Grant Morrison’s All-Star Superman and Batman. Alan Moore’s Swamp Thing. All phenomenal works. If you follow my newsletter, you’ll know what a fan I am of both authors. Morrison’s my favourite author in any medium, and I have a huge respect for Moore, recently completing his BBC Maestro course. I never got into The Authority, but the Warren Ellis and Bryan Hitch run, particularly, has a huge number of fans.

And the Woman of Tomorrow references the Supergirl: Woman of Tomorrow comic series. Being a huge fan of Tom King, I recently shelled out a couple of dollars for it on Comixology, and it was phenomenal. A modern classic.

When these characters hit the screen, they may be “my” versions of them, or they may not. Again, the only way to guarantee that is if they bring me on board—James, Peter, I’m free. Reach out, and we’ll talk.

Whether Gunn and Safran tap me to work on any of the already announced projects, or something in the future, let’s take a look at the announcements. I’ll keep it brief, because if you’re interested enough to read this, chances are you’re familiar with it all.

Creature Commandos

Written by Gunn, a seven-episode first season of this animated series casts the Bride of Frankenstein as it’s league, with Rick Flag Sr. (the father of Rick Flag as seen in both David Ayer and Gunn’s Suicide Squad films), Nina Mazursky, Dr. Phosphorus, Eric Frankenstein, G.I. Robot, and Weasel (as seen in The Suicide Squad). It’s not anywhere near the team from the comics (which I’m not particularly au fait in, anyway), but it’s an eclectic mix of characters, with Mr. and Mrs. Frankenstein being particular favourites of mine.


We may be getting a new Superman, but we’ll be keeping Viola Davis’s awesome performance as Amanda Waller. Falling between season one and the upcoming season two (one day down the track) of Peacemaker, this series it’s from Crystal Henry, a writer of the Watchmen TV series that told a new story but had a greater understanding of the source material than the film, and Jeremy Carver, who brought the brilliant Doom Patrol to TV.

Superman: Legacy

A story about Superman balancing his Kryptonian heritage with his human upbringing, posited as a story about kindness in a world that thinks kindness is old-fashioned. After Man of Steel worked to modernise the character, darkening him and his world, I’m looking forward to seeing this approach. And All-Star Superman is apparently an influence, and All-Star Superman is the greatest superhero comic book of all time. You can disagree, but you’d be wrong.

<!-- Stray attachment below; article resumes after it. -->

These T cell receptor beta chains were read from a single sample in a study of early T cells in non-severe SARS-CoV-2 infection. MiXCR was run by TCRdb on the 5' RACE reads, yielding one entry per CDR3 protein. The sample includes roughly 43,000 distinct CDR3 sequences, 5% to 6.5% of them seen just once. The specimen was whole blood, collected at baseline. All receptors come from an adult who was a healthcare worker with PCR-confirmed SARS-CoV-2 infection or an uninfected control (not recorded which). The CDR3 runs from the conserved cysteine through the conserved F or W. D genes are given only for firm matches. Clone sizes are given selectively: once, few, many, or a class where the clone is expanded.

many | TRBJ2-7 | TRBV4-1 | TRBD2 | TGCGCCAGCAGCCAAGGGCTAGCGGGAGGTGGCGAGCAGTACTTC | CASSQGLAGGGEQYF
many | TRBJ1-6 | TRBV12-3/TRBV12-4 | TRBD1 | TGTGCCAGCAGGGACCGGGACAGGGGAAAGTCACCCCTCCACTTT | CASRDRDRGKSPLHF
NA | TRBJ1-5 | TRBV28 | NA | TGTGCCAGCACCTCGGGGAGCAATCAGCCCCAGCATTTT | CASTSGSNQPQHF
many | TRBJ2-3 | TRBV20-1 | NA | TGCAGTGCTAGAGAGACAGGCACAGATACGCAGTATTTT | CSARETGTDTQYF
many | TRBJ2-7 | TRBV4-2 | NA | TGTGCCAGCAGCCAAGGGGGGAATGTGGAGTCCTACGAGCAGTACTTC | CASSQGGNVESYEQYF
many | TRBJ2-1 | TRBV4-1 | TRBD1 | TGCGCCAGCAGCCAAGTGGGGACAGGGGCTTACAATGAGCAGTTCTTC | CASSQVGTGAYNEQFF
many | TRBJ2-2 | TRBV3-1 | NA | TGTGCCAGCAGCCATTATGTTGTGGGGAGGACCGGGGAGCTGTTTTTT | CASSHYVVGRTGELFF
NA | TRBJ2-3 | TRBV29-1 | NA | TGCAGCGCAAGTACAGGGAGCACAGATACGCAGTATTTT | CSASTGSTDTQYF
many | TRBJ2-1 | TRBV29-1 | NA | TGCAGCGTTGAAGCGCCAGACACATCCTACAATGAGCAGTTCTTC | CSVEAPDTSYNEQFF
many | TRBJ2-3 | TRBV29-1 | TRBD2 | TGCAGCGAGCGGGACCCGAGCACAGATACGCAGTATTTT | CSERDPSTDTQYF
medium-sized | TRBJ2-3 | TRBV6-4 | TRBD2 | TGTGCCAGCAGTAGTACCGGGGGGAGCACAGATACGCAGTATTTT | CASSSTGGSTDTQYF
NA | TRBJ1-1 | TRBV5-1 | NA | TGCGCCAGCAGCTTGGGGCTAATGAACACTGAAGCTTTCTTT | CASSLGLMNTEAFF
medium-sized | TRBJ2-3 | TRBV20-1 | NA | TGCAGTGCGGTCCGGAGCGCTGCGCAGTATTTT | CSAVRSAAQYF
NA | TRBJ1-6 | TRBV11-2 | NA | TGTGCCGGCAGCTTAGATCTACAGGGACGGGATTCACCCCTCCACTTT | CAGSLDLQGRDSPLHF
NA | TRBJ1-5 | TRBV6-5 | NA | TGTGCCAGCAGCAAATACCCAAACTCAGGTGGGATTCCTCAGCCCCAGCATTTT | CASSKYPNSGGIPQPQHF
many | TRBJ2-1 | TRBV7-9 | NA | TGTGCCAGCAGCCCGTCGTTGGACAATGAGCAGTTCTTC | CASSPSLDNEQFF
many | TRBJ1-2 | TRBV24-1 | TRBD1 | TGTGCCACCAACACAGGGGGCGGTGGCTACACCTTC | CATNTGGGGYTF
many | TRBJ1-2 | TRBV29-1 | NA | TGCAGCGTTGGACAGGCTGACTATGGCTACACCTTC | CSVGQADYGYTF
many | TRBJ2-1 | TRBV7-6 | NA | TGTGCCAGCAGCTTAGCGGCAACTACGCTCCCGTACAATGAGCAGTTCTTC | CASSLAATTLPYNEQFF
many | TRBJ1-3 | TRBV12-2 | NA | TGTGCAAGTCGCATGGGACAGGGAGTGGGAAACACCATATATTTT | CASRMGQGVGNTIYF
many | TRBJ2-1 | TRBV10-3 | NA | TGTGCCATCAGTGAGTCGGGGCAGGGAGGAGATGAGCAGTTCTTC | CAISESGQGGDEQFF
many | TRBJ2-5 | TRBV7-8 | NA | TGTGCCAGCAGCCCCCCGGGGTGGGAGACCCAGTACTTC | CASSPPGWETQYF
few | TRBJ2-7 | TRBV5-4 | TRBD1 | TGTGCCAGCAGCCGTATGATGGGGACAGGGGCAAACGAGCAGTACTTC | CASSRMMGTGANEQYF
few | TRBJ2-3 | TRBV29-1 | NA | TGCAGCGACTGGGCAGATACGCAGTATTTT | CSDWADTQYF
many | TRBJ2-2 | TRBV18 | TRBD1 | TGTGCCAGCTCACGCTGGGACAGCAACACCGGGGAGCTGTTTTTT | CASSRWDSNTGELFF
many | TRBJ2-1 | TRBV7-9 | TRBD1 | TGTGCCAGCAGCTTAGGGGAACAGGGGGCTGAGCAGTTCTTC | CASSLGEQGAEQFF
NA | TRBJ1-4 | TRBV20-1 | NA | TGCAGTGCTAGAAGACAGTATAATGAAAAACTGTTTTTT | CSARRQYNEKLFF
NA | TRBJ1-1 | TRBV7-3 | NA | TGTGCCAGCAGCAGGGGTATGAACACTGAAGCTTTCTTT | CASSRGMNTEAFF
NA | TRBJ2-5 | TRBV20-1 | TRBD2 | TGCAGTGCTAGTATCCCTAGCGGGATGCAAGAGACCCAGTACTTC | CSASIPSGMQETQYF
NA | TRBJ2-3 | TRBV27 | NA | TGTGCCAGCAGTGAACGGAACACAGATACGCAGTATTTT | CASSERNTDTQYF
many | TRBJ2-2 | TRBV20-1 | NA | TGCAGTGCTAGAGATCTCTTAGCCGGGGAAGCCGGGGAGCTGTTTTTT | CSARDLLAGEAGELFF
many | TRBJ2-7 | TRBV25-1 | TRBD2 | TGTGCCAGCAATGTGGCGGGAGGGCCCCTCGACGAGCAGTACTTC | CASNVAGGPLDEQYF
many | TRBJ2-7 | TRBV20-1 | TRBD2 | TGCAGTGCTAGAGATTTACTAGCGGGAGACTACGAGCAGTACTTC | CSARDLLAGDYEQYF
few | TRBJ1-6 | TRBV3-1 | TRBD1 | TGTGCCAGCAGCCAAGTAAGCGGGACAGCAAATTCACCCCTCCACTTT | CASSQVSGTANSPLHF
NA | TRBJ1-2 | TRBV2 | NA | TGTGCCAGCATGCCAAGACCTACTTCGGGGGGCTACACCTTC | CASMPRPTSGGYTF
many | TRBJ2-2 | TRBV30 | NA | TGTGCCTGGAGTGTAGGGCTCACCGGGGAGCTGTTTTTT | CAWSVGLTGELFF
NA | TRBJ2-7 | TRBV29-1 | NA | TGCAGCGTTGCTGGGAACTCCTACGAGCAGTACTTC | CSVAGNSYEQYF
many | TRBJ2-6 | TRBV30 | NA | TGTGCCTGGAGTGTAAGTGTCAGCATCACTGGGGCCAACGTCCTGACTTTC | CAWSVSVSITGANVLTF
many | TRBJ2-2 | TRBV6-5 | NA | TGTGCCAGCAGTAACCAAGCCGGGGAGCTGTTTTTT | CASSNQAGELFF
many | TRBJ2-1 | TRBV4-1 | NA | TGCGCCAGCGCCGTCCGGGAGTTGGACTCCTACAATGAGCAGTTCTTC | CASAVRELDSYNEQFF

DC couldn’t get Green Lantern off the ground, the Greg Berlanti’s series we were expecting is now dead, and the less we think about the Ryan Reynolds film, the better. A series focusing on both Hal Jordan and John Stewart, as a detective show set on Earth, compared to True Detective. It’s an interesting concept, but the great thing about Green Lantern tends to be its wacky space adventures.

The Authority

Lots of people love The Authority, but I’m not one of them. A gritty tale where its heroes are analogues of DC’s has merit as an idea, but after Jim Lee moved Wildstorm to DC, analogues of DC’s heroes became a bit redundant. But if it has something different to say about superpowered characters, this movie could be intriguing.

Paradise Lost

Pushed as DC’s Game of Thrones, because HBO Max doesn’t have enough Game of Thrones spin-offs. It’s a story about Themyscira (otherwise known as Paradise Island), but not featuring Wonder Woman, so we’ll have to wait and see if Gal Gadot’s invited back or not. If it’s based on Wonder Woman Historia: The Amazons, which I hear is great and am waiting to read, it could be interesting. And proof the Game of Thrones comparisons are hyperbole.

The Brave and the Bold

What are the odds of this being renamed Batman: The Brave and the Bold? Probably better than Diedrich Bader returning to a movie that shares a name with his Batman cartoon. Introducing Batman’s son, Damian Wayne, and based on Grant Morrison’s Batman comics means I’m down. My favourite author and my favourite character.

Booster Gold

Described by Safran as a “loser from the future” sums this series up. Booster’s a comedic character that tends to work best when paired with Blue Beetle. No, not the Blue Beetle who has a movie coming out, the other one. Creator Dan Jurgens made the point that Booster’s all about media and fame, and since the world’s become all about social media fame since his creation, he’s more relevant now than ever. If the series leans into that, it could be fun.

Supergirl: Woman of Tomorrow

Have you seen the news reports about the Supergirl: Woman of Tomorrow comic selling out after the movie was announced? I’m glad people are picking it up, Tom King and Bilquis Evely’s comic is a revelation. After grabbing it cheap on Comixology, it was one of 2022’s great surprises for my reading. Since Taylor’s tapped to be working on these movies, I hope it means good things for this film adaptation.

Swamp Thing

One last movie, Swamp Thing is once again relaunching the character after a Wes Craven movie and a sequel, not by Craven, a TV series based on those movies, and another TV series built for the defunct DC Universe streaming service, not to be confused with the film franchise. Alan Moore’s work being cited as an influence and James Mangold hinting he’s directing the movie make it a little more encouraging than any of the previous adaptations.

And there we have it. Ten projects included in the plan for the first chapter of the DC Universe. Some entice me more than others; once again, it’s all about a shared universe where “everything will matter.” As a fan of the characters, I’m curious to see where it goes.

To paraphrase Buzz Lightyear, who has absolutely nothing to do with the DC Universe, “to 2024 and beyond!”